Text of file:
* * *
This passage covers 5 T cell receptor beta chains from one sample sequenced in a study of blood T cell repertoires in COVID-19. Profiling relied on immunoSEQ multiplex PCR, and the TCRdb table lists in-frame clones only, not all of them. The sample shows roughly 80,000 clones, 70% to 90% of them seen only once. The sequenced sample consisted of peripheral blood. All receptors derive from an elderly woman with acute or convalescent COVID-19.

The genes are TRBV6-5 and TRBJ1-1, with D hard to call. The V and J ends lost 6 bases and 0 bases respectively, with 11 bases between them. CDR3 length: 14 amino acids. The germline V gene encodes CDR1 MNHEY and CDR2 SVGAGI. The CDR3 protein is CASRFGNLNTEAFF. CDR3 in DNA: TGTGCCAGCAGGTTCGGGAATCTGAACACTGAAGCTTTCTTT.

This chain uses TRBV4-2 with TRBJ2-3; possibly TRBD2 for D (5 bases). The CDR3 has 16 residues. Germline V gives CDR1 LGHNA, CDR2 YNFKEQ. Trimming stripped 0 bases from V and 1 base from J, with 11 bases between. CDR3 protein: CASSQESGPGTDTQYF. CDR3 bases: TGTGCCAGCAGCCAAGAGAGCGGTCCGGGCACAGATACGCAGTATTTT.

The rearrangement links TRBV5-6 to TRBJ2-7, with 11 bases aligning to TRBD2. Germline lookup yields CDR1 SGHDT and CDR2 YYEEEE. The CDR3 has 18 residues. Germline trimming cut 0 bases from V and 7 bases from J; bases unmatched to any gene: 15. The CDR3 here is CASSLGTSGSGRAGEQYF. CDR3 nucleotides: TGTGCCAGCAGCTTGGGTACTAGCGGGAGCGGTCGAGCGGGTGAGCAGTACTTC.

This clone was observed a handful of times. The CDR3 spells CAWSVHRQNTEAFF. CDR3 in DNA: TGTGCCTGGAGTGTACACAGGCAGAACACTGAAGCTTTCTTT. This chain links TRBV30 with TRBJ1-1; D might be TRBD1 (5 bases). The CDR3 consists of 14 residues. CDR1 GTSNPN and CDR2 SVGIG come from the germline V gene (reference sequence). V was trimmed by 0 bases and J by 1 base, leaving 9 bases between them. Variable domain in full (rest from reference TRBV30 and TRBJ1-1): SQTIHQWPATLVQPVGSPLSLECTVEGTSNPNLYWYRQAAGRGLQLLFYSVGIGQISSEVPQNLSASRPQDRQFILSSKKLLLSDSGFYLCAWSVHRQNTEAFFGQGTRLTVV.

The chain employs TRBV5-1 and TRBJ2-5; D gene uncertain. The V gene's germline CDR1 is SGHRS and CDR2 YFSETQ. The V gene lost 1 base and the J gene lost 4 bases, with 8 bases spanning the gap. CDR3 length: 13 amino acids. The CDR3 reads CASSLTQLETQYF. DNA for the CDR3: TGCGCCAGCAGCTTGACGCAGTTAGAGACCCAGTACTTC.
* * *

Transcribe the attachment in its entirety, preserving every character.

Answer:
This passage covers 5 T cell receptor beta chains from one sample sequenced in a study of blood T cell repertoires in COVID-19. Profiling relied on immunoSEQ multiplex PCR, and the TCRdb table lists in-frame clones only, not all of them. The sample shows roughly 80,000 clones, 70% to 90% of them seen only once. The sequenced sample consisted of peripheral blood. All receptors derive from an elderly woman with acute or convalescent COVID-19.

The genes are TRBV6-5 and TRBJ1-1, with D hard to call. The V and J ends lost 6 bases and 0 bases respectively, with 11 bases between them. CDR3 length: 14 amino acids. The germline V gene encodes CDR1 MNHEY and CDR2 SVGAGI. The CDR3 protein is CASRFGNLNTEAFF. CDR3 in DNA: TGTGCCAGCAGGTTCGGGAATCTGAACACTGAAGCTTTCTTT.

This chain uses TRBV4-2 with TRBJ2-3; possibly TRBD2 for D (5 bases). The CDR3 has 16 residues. Germline V gives CDR1 LGHNA, CDR2 YNFKEQ. Trimming stripped 0 bases from V and 1 base from J, with 11 bases between. CDR3 protein: CASSQESGPGTDTQYF. CDR3 bases: TGTGCCAGCAGCCAAGAGAGCGGTCCGGGCACAGATACGCAGTATTTT.

The rearrangement links TRBV5-6 to TRBJ2-7, with 11 bases aligning to TRBD2. Germline lookup yields CDR1 SGHDT and CDR2 YYEEEE. The CDR3 has 18 residues. Germline trimming cut 0 bases from V and 7 bases from J; bases unmatched to any gene: 15. The CDR3 here is CASSLGTSGSGRAGEQYF. CDR3 nucleotides: TGTGCCAGCAGCTTGGGTACTAGCGGGAGCGGTCGAGCGGGTGAGCAGTACTTC.

This clone was observed a handful of times. The CDR3 spells CAWSVHRQNTEAFF. CDR3 in DNA: TGTGCCTGGAGTGTACACAGGCAGAACACTGAAGCTTTCTTT. This chain links TRBV30 with TRBJ1-1; D might be TRBD1 (5 bases). The CDR3 consists of 14 residues. CDR1 GTSNPN and CDR2 SVGIG come from the germline V gene (reference sequence). V was trimmed by 0 bases and J by 1 base, leaving 9 bases between them. Variable domain in full (rest from reference TRBV30 and TRBJ1-1): SQTIHQWPATLVQPVGSPLSLECTVEGTSNPNLYWYRQAAGRGLQLLFYSVGIGQISSEVPQNLSASRPQDRQFILSSKKLLLSDSGFYLCAWSVHRQNTEAFFGQGTRLTVV.

The chain employs TRBV5-1 and TRBJ2-5; D gene uncertain. The V gene's germline CDR1 is SGHRS and CDR2 YFSETQ. The V gene lost 1 base and the J gene lost 4 bases, with 8 bases spanning the gap. CDR3 length: 13 amino acids. The CDR3 reads CASSLTQLETQYF. DNA for the CDR3: TGCGCCAGCAGCTTGACGCAGTTAGAGACCCAGTACTTC.